Norwegian Oil Fund’s dirty investments continue / News / The Foreigner

Norwegian Oil Fund’s dirty investments continue. The Sovereign Wealth Fund’s stakes in the coal industry are higher than previously acknowledged. These holdings amount to NOK 82.2bn in the coal sector, a study conducted by a handful of environmental organisations reveals. Report “Dirty & Dangerous” was a collaborative effort between three environmental organisations. These were the German organisation Urgewald, Norway’s The Future in our Hands, and Greenpeace Norway.

coal, oilfund, swf, norway, investments, stocks, bonds



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Norwegian Oil Fund’s dirty investments continue

Published on Wednesday, 26th November, 2014 at 12:00 under the news category, by Susanne Tunge Østhus.
Last Updated on 26th November 2014 at 13:02.

The Sovereign Wealth Fund’s stakes in the coal industry are higher than previously acknowledged. These holdings amount to NOK 82.2bn in the coal sector, a study conducted by a handful of environmental organisations reveals.

Coal mining
This picture shows a machine at work at a coal mine in Wyoming.Coal mining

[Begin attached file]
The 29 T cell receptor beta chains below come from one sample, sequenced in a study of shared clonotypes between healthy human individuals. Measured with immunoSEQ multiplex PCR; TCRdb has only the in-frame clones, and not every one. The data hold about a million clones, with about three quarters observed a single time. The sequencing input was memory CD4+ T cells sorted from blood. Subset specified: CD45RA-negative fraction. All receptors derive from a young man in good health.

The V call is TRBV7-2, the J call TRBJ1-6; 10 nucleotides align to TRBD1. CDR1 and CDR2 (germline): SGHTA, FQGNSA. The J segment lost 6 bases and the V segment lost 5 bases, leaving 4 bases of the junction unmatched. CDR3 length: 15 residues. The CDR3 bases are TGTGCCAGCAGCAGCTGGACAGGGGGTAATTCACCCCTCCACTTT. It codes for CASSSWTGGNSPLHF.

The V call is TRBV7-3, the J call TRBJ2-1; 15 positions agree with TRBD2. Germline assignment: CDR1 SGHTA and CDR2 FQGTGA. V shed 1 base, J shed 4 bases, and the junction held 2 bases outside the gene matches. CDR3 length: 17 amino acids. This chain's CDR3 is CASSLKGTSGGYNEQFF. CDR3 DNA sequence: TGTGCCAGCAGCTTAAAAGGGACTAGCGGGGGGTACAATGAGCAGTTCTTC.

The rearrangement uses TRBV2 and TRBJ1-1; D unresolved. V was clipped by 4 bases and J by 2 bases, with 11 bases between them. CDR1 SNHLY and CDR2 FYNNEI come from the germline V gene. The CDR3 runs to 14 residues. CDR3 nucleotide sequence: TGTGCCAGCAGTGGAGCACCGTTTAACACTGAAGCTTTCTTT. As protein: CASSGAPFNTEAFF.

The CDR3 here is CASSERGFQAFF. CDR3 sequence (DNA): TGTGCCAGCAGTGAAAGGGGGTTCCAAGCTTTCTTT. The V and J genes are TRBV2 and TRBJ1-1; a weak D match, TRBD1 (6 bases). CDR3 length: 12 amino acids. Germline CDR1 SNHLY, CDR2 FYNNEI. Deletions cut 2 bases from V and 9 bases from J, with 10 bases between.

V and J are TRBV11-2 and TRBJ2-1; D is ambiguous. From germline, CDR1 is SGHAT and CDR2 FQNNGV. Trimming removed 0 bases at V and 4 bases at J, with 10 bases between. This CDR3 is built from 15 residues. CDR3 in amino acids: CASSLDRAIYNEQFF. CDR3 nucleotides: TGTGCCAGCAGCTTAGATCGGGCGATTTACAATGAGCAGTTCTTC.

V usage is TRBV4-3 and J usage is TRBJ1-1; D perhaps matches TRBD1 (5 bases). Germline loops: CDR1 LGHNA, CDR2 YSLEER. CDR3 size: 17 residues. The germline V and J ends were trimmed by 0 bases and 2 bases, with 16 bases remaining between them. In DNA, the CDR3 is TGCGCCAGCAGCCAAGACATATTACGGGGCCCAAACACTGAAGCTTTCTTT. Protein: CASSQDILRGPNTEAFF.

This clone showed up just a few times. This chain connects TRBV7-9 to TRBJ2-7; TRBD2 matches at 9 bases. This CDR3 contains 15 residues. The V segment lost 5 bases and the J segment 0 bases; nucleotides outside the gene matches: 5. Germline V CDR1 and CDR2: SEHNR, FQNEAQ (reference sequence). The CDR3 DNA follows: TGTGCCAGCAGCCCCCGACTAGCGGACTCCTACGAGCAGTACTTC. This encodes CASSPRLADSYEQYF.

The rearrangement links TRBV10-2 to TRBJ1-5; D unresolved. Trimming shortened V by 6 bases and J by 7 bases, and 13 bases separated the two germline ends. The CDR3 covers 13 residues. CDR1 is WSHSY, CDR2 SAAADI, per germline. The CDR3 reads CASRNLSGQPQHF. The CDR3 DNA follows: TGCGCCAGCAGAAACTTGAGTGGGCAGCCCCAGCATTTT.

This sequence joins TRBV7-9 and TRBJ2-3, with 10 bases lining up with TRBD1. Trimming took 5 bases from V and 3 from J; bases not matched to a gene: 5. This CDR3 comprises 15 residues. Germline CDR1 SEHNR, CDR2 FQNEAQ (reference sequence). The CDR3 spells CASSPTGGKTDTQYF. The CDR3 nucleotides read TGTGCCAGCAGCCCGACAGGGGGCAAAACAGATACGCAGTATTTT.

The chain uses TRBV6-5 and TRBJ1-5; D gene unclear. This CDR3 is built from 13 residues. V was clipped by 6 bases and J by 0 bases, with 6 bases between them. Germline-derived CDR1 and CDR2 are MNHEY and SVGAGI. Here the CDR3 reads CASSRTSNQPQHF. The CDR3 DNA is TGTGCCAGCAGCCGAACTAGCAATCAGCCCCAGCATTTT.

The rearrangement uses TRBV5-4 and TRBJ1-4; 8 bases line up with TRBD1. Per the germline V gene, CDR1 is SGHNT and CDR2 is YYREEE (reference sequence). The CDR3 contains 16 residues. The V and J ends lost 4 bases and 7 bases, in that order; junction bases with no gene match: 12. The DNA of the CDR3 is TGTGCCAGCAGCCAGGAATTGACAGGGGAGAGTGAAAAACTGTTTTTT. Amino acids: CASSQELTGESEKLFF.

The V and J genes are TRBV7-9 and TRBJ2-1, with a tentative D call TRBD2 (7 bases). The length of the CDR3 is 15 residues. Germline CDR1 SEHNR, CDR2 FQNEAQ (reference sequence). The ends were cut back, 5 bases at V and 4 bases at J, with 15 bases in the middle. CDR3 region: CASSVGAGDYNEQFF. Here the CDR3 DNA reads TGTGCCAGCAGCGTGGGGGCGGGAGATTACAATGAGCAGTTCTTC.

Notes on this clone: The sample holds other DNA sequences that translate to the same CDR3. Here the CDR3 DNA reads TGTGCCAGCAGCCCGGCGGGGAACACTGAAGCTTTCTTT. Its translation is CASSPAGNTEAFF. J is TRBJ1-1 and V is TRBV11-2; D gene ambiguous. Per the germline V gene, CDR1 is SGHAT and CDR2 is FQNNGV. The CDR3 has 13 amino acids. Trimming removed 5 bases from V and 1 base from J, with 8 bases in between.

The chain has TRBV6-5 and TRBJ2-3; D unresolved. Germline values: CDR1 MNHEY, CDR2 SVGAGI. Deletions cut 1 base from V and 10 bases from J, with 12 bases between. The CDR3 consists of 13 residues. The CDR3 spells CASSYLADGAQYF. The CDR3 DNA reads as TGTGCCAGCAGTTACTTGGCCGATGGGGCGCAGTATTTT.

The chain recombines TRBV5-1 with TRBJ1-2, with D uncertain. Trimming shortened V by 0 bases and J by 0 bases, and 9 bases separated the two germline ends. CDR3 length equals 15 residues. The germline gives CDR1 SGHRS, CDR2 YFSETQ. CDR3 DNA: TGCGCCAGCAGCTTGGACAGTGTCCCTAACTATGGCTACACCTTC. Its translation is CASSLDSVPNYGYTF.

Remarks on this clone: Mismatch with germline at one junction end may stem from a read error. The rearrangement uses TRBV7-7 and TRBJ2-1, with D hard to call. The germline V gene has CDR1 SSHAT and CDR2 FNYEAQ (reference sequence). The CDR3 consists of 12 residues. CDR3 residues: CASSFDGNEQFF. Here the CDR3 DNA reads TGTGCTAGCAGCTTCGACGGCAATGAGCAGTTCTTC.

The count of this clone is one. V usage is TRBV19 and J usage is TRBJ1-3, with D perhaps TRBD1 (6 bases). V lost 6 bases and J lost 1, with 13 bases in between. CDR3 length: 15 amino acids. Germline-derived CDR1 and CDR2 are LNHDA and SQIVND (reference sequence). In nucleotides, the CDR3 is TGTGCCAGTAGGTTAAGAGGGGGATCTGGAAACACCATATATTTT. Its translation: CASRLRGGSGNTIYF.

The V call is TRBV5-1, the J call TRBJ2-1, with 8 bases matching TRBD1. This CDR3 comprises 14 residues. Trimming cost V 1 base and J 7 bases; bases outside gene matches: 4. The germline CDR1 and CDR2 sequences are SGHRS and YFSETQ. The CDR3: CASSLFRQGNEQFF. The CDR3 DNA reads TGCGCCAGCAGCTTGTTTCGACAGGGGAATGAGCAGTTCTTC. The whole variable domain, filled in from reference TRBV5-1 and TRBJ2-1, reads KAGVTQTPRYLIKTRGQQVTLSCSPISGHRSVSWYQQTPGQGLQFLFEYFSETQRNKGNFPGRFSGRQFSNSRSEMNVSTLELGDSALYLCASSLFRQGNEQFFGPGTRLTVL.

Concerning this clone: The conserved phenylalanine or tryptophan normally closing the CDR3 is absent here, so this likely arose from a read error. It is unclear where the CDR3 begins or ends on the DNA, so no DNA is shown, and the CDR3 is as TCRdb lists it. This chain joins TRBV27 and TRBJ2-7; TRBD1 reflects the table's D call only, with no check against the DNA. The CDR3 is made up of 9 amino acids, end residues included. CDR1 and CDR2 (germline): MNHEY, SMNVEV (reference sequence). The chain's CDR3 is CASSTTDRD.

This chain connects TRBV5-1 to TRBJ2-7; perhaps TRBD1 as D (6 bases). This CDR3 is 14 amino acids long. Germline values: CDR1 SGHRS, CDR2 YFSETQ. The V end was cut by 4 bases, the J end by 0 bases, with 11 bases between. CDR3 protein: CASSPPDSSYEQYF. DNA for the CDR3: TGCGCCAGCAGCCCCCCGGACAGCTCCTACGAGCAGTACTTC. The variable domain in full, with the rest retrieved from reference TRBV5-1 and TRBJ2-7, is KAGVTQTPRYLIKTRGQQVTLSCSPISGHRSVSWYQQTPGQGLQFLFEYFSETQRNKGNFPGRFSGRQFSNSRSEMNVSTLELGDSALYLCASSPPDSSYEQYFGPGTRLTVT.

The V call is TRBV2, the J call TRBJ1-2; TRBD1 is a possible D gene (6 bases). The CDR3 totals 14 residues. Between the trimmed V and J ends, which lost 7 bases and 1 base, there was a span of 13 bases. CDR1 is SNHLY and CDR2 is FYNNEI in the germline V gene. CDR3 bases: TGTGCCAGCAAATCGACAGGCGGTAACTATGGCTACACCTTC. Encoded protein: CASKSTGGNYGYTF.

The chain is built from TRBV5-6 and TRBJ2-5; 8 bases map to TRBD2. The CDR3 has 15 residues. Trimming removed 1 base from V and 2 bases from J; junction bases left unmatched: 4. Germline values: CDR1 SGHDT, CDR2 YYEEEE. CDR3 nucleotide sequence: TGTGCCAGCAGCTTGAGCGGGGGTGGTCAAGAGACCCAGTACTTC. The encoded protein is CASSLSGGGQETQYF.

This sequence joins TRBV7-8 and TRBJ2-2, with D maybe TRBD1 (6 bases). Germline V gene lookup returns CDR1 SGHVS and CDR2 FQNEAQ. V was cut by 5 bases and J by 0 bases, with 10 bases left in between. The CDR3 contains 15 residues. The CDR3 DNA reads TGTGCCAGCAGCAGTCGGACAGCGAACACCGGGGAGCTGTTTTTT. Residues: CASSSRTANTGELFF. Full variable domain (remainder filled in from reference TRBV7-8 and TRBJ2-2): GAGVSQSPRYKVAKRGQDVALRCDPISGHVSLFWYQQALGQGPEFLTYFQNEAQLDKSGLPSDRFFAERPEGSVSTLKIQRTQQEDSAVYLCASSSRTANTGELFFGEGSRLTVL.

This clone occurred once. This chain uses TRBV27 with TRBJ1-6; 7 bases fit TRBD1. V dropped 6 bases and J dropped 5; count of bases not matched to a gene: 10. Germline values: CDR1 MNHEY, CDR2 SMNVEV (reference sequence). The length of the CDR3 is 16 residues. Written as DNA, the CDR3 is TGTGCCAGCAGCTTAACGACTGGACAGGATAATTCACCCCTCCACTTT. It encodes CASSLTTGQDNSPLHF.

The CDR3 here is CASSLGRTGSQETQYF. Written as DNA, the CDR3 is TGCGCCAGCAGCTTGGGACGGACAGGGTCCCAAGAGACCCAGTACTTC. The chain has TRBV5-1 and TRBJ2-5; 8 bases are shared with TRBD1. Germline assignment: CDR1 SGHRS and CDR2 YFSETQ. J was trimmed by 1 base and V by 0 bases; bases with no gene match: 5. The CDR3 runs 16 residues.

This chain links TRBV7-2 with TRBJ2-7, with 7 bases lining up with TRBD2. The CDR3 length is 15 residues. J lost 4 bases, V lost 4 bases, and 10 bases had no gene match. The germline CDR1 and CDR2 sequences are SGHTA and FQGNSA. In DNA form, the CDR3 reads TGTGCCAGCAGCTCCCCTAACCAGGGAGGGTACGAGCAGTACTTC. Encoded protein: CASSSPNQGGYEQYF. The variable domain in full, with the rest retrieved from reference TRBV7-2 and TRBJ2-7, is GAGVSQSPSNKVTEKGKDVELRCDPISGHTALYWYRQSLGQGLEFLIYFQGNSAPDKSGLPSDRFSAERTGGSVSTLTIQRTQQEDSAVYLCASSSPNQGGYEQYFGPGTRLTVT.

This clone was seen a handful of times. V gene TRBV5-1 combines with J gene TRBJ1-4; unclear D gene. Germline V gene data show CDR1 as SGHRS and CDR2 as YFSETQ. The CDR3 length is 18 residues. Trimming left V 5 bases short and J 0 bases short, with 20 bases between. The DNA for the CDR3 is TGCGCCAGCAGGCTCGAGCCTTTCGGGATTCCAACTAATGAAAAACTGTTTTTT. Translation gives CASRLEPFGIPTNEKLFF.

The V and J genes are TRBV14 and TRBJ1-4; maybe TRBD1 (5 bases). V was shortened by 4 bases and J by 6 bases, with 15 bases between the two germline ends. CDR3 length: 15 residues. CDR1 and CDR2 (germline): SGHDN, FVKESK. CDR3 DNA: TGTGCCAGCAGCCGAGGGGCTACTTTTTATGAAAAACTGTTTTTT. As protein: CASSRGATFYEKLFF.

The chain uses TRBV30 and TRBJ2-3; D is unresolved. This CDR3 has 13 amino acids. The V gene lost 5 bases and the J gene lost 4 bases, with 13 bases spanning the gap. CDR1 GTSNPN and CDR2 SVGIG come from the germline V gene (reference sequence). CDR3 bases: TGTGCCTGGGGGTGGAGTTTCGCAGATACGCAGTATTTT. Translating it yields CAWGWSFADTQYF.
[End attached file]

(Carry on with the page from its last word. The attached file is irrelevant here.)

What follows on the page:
Photo: Public domain/Wikimedia Commons


Report “Dirty & Dangerous” was a collaborative effort between three environmental organisations.

These were the German organisation Urgewald, Norway’s The Future in our Hands, and Greenpeace Norway.

Head of the Norwegian Pension Fund, Yngve Slyngstad told parliamentarians at a parliamentary hearing earlier this year that, "Our investments in coal are limited and falling. They have been halved over the last two years".

Reuters also reported Mr Slyngstad as saying that the SWF held NOK 2.5bn (about USD 366.2m at today’s ROE) in coal mining stocks last year.

“This is a gross understatement,” states Heffa Schuecking, director of the German NGO Urgewald, and author of the report.

“Dirty & Dangerous” highlights that the numbers Slyngstad gave only include companies that Norges Bank Investment Management (NBIM) classifies as coal producers.

NBIM’s classification is problematic as it is too narrow, according to the report.

What is revealed is that Norway’s SWF holds over NOK 82.2 billion (some USD 12.04bn) assets in the coal sector. NOK 68.7bn is as being in shares, with the remaining NOK 13.5bn being bonds (about USD 10.06bn and USD 1.97bn, respectively).

 “A substantial part of the world’s coal is, however, produced by power companies which operate their own coal mines. And NBIM generally classifies these companies as ‘utilities’,” it is stated.

Moreover, the document shows that the SWF’s 2013 portfolio contains 158 coal sector companies.

“We were not only shocked by how much, but also by what we found,” says Greenpeace Norway’s Truls Gulowsen.

The full “Dirty & Dangerous” report can be found here (external link).




Published on Wednesday, 26th November, 2014 at 12:00 under the news category, by Susanne Tunge Østhus.
Last updated on 26th November 2014 at 13:02.

This post has the following tags: coal, oilfund, swf, norway, investments, stocks, bonds.





  
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